Categories: The Family Lawyer Education Center736 words2.8 min read

Preparing for Family Dispute Resolution (FDR)

About the Author: Kristdel Bolog

Kristdel practices solely in Family Law has been a Partner at The Family Lawyer since June 2019. Aside from her amazing ability to recite from memory the entire “Ode to Spot” by Commander Data, she has a wealth of knowledge and practical experience from a decade in the field of family law. Kristdel’s passion for the law and a love of helping people through difficult times enables her to put peoples minds at ease, even during complicated or bitter family court proceedings. As our resident “empath” she is The Family Lawyers’ Counsellor and is always there to listen to her colleagues or clients and bring a smile to their faces. Her nickname around the office is “the nerd”, a badge she wears proudly. Kristdel is hardworking, knowledgeable and dedicated to getting great outcomes for her clients. You can contact her at or on 1300 111 835.

March 29, 2022


Family Dispute Resolution (FDR) is a common type of mediation that helps parties going through separation or divorce to talk about their issues in dispute, consider different alternatives, and try and reach a solution together. It is an affordable, timely and less stressful way for parties to make their own decision about their circumstances.

FDR practitioners assist parties to resolve disputes, but they are not able to give legal advice or impose a decision.

A certificate known as a 60I certificate is generally issued after the process.

In Australia, FDR is a compulsory process that needs to occur before parties initiate court proceedings in the Federal Circuit and Family Court of Australia. Parties will need the s 60I certificate to prove that they have made a genuine effort to resolve the dispute. Although there are some exemptions, for example when family violence is a factor or if the application is urgent in nature.

The agreements reached by FDR are not automatically legally binding. If parties can reach a resolution at FDR, it is generally recommended that parties seek a lawyer to help formalise the agreement. If the FDR is taking place as part of a court-ordered process, then generally the judicial registrar conducting the conference will make interim or final orders reflecting what the parties have agreed on.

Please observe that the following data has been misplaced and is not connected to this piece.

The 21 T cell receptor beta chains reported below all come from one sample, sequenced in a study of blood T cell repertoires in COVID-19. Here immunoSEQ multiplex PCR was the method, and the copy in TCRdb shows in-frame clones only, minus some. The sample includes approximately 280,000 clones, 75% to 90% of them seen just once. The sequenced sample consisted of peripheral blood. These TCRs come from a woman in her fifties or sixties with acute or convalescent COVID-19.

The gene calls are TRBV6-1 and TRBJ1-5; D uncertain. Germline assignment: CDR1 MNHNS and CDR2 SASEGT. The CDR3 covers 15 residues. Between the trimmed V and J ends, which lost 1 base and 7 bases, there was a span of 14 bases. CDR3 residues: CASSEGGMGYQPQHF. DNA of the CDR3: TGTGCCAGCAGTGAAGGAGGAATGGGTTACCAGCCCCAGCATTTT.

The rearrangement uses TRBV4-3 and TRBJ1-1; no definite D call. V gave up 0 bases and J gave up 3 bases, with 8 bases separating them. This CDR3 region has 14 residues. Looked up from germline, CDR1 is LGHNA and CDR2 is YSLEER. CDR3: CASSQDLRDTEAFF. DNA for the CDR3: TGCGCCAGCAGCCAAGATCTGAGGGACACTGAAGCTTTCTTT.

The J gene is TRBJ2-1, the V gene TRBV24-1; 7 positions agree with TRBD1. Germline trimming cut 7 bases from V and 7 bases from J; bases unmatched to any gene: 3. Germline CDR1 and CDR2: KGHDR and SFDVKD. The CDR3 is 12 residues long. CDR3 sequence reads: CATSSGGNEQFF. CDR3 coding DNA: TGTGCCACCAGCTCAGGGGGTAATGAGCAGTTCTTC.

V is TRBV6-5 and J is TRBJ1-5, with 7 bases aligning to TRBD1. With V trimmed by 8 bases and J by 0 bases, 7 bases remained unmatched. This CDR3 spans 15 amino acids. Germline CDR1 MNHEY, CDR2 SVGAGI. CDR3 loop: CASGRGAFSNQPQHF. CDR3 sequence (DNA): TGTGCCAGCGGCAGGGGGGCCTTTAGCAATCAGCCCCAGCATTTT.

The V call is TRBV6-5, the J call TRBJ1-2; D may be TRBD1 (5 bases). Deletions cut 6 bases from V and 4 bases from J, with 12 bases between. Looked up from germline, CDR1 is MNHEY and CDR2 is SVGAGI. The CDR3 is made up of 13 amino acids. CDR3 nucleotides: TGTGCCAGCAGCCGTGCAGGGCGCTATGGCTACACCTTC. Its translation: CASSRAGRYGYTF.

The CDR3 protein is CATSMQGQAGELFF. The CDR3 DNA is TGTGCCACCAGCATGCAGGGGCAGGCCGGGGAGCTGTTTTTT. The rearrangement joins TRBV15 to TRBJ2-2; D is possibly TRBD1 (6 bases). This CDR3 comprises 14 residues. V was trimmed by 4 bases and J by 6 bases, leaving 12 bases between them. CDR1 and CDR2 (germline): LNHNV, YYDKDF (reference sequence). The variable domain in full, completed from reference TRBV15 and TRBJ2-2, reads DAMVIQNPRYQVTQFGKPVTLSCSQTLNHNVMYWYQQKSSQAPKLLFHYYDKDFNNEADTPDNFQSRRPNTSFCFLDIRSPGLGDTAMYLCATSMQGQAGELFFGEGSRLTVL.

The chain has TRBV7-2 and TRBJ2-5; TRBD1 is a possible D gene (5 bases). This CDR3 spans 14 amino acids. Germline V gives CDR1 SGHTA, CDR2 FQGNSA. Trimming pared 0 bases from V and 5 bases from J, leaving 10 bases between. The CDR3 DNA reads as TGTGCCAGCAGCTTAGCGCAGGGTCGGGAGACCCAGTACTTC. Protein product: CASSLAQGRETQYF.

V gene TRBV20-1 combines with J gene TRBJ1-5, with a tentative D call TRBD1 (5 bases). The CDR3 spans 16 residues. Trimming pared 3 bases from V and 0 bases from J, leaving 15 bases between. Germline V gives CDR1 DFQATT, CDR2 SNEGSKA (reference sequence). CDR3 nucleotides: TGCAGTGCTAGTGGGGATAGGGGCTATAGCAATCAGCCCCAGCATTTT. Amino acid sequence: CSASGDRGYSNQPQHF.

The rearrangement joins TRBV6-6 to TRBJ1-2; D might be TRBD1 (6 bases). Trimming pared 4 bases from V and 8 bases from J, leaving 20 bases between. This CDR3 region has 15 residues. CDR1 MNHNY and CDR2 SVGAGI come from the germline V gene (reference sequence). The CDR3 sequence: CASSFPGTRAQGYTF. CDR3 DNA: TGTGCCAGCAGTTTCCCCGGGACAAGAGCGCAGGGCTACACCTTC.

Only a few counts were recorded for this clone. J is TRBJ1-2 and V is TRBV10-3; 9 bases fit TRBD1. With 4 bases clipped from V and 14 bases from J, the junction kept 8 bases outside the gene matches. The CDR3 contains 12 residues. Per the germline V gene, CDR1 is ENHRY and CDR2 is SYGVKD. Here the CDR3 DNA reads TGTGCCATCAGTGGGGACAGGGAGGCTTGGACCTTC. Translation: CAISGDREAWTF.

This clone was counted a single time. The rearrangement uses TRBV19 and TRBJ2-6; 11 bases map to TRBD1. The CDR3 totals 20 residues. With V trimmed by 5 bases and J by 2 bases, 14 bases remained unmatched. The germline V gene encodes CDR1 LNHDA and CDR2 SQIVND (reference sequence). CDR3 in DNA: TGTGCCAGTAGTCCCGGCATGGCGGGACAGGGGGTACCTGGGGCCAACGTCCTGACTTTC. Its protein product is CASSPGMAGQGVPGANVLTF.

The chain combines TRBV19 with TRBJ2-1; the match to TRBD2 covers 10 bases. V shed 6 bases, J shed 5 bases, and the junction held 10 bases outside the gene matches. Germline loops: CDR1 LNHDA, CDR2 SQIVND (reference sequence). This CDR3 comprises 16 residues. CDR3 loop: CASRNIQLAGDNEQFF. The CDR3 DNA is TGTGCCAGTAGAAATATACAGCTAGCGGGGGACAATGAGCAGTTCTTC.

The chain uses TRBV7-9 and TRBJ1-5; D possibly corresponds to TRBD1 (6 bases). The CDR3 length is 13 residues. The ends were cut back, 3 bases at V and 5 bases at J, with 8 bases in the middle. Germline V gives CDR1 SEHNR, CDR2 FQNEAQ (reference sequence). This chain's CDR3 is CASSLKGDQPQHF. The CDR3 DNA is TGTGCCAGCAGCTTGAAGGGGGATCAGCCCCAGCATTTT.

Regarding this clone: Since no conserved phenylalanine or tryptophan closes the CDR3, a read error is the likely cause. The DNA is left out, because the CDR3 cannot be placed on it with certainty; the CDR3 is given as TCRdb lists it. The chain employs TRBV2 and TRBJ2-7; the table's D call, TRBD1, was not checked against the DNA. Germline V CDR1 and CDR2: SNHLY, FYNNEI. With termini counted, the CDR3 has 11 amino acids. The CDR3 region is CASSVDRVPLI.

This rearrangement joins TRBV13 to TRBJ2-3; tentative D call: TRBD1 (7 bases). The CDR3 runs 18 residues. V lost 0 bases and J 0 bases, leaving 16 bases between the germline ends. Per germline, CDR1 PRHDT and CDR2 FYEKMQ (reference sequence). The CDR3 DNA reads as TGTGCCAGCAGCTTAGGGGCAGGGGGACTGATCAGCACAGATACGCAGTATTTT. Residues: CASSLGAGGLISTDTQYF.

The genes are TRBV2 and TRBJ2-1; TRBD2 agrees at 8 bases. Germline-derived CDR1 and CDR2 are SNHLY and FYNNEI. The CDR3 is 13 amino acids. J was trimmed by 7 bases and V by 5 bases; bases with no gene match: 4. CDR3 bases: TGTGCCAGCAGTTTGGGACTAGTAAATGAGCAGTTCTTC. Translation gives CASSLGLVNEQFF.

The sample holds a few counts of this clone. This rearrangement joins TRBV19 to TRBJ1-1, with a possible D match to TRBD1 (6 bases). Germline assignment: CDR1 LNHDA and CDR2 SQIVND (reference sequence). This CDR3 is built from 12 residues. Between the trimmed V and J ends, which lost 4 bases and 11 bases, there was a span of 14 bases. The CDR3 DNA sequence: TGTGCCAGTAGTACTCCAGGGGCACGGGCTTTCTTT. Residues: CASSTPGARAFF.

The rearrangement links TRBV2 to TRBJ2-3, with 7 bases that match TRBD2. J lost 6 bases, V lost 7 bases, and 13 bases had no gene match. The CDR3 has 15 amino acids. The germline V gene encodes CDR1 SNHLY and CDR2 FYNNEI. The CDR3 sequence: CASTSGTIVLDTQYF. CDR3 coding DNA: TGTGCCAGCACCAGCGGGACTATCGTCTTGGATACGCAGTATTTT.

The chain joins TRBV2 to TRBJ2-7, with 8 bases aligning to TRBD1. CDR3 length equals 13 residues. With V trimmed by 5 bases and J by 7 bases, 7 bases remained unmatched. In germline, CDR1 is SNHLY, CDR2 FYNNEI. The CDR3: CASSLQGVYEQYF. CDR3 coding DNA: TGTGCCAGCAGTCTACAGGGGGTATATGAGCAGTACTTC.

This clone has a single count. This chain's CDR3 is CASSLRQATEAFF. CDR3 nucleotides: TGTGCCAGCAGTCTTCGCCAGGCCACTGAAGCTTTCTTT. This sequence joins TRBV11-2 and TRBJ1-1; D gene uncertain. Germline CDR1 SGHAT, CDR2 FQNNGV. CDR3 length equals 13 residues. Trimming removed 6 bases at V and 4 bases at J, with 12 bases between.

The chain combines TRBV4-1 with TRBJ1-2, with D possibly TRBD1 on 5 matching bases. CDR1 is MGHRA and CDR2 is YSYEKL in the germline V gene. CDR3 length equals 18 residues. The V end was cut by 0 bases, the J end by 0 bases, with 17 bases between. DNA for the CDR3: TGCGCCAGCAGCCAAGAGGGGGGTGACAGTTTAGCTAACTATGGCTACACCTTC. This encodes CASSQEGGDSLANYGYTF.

Initiating the FDR process

Usually one party will initiate the process by engaging an FDR practitioner. The practitioner will then contact and invite the other party. The practitioner will make an assessment as to whether FDR would be suitable.

How to prepare for Family Dispute Resolution?

1. Focus on the issues and the children, not the other person

Write down and think about the issues you would like to discuss, and why it is important to you. Also consider what the other party might consider to be an issue.

Focus on what is in the best interest of the children, what the children would like to do, and what their needs are.

Understand that there are always varied perceptions. People often assume that if one person is right, then the other must be wrong. This is often not the case. You do not need to agree with the other person, you only need to try and understand where the other party is coming from. This will make the other party feel heard and be more likely to negotiate with you.

2. Get advice from a Family Lawyer

The FDR practitioner does not give legal advice. You should seek legal advice prior to mediation so that you go in prepared knowing what your legal entitlements are.

We offer lawyer consultations to give you advice about how the law applies to your circumstances, information as to how your assets can be divided, and inform you of what a judge might order and what your options are.

3. Work out your best and worst possible outcome

After you have sought advice from a Family Lawyer and have gained an understanding of your legal entitlements, think about the outcome you would like to achieve from the mediation. Work out what you think would be a good outcome and what outcome you are willing to settle for. Be realistic in your expectations.

You should also consider for instance, what the other party’s concerns are, whether you want a quick resolution so that you can move forward with your life, and whether you would still like to maintain an amicable relationship with the other party for the sake of your children.

Think practically, such as the logistics of how much travelling your children will have to do.

4. Understand your emotions

It is normal to feel emotionally charged, stressed or anxious through this process.

Monitor your tone of voice and how you are communicating. It is important to speak calmly and avoid criticising the other party such as putting the blame on them about the breakdown of the relationship.

Think about how your feelings may impact your rational decision-making capabilities during the process and come up with coping mechanisms that works for you. For example, take deep breaths and count from 1-5, take breaks as necessary, take a walk, or have a support person by your side.

Where can I find an FDR Practitioner or Service?

For a government-funded service, you can contact the Family Relationship Advice Line on 1800 050 321.

For a privatey-funded service, you can search the Family Dispute Resolution Register (

How can we help?

If you need legal advice or support, our experienced and compassionate family lawyers can assist you, whatever stage you may be at. Talk to us today for a FREE 15-minute family law consultation by calling 1300 111 835 or via email at we look forward to helping you achieve a better outcome.